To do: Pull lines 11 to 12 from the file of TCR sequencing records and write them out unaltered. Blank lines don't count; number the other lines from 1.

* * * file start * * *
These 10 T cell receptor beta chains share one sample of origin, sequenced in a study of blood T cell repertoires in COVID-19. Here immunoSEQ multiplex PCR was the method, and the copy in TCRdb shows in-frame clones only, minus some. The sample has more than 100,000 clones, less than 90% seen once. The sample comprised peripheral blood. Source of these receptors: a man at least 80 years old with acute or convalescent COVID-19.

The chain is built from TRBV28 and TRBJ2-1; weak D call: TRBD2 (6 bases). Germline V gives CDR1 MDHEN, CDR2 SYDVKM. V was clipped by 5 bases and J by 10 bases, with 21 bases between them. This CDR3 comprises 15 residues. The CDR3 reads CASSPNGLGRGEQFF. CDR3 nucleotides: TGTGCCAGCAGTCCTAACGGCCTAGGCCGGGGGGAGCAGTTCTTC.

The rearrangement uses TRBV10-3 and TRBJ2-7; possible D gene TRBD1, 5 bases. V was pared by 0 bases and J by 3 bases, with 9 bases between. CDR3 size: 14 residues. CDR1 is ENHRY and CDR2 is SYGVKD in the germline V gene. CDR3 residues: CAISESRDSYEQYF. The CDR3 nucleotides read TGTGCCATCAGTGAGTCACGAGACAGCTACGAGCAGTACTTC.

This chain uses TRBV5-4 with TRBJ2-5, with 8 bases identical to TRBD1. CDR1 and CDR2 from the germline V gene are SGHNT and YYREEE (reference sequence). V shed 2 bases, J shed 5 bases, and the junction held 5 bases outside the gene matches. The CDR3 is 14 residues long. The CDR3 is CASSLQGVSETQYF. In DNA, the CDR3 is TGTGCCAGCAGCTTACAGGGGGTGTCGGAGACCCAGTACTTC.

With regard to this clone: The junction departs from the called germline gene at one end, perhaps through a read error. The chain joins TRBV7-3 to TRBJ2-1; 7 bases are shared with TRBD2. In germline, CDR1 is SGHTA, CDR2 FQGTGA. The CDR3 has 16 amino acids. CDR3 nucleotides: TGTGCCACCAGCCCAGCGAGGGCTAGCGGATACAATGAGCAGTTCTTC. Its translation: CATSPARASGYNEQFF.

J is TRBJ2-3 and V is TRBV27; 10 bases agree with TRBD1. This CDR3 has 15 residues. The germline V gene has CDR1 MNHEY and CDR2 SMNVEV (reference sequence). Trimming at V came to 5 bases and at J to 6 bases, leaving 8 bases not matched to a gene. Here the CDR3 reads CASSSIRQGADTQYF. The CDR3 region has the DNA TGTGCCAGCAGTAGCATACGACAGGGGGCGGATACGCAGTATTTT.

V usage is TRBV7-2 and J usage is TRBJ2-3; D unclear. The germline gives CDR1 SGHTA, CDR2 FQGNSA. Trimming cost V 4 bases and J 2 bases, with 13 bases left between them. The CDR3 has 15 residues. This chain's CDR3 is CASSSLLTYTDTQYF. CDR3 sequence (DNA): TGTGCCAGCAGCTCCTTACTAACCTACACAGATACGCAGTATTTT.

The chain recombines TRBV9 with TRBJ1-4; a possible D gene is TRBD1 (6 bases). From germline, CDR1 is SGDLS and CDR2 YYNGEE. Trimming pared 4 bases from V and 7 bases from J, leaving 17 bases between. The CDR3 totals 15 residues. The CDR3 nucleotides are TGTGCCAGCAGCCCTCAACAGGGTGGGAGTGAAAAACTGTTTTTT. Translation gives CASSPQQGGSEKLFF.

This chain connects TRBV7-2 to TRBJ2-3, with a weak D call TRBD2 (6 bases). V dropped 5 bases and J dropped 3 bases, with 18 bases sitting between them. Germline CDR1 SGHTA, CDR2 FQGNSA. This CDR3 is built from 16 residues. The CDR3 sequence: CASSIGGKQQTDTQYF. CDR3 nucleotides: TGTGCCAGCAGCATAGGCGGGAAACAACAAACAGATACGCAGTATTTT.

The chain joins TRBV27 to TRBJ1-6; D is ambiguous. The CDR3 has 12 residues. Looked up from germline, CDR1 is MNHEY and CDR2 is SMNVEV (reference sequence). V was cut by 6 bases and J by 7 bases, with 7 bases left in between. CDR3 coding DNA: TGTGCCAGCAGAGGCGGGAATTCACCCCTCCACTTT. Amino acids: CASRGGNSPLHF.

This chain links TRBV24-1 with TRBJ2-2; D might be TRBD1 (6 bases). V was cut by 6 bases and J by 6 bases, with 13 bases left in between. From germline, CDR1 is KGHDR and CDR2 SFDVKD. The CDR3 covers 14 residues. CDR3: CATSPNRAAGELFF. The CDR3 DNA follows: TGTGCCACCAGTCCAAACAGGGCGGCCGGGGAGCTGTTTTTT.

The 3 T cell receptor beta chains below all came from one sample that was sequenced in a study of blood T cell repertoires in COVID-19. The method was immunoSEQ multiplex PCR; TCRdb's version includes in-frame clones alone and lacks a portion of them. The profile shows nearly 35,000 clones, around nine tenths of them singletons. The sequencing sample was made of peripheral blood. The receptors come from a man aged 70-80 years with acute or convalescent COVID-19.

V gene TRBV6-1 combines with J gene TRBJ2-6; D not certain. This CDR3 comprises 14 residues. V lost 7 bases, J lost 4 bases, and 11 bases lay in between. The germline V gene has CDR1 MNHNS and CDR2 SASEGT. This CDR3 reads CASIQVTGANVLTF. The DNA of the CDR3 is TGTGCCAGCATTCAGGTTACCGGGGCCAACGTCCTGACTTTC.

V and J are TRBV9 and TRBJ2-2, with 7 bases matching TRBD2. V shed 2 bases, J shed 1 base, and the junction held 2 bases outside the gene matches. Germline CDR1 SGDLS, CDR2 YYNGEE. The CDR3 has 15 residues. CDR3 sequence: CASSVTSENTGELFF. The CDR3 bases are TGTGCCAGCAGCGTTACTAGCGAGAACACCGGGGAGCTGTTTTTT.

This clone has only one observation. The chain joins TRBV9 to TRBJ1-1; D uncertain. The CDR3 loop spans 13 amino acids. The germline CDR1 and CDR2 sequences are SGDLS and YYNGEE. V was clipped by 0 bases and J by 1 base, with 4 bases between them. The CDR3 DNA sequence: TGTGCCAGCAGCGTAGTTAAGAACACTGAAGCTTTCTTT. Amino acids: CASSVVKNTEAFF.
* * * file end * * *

This chain links TRBV24-1 with TRBJ2-2; D might be TRBD1 (6 bases). V was cut by 6 bases and J by 6 bases, with 13 bases left in between. From germline, CDR1 is KGHDR and CDR2 SFDVKD. The CDR3 covers 14 residues. CDR3: CATSPNRAAGELFF. The CDR3 DNA follows: TGTGCCACCAGTCCAAACAGGGCGGCCGGGGAGCTGTTTTTT.

The 3 T cell receptor beta chains below all came from one sample that was sequenced in a study of blood T cell repertoires in COVID-19. The method was immunoSEQ multiplex PCR; TCRdb's version includes in-frame clones alone and lacks a portion of them. The profile shows nearly 35,000 clones, around nine tenths of them singletons. The sequencing sample was made of peripheral blood. The receptors come from a man aged 70-80 years with acute or convalescent COVID-19.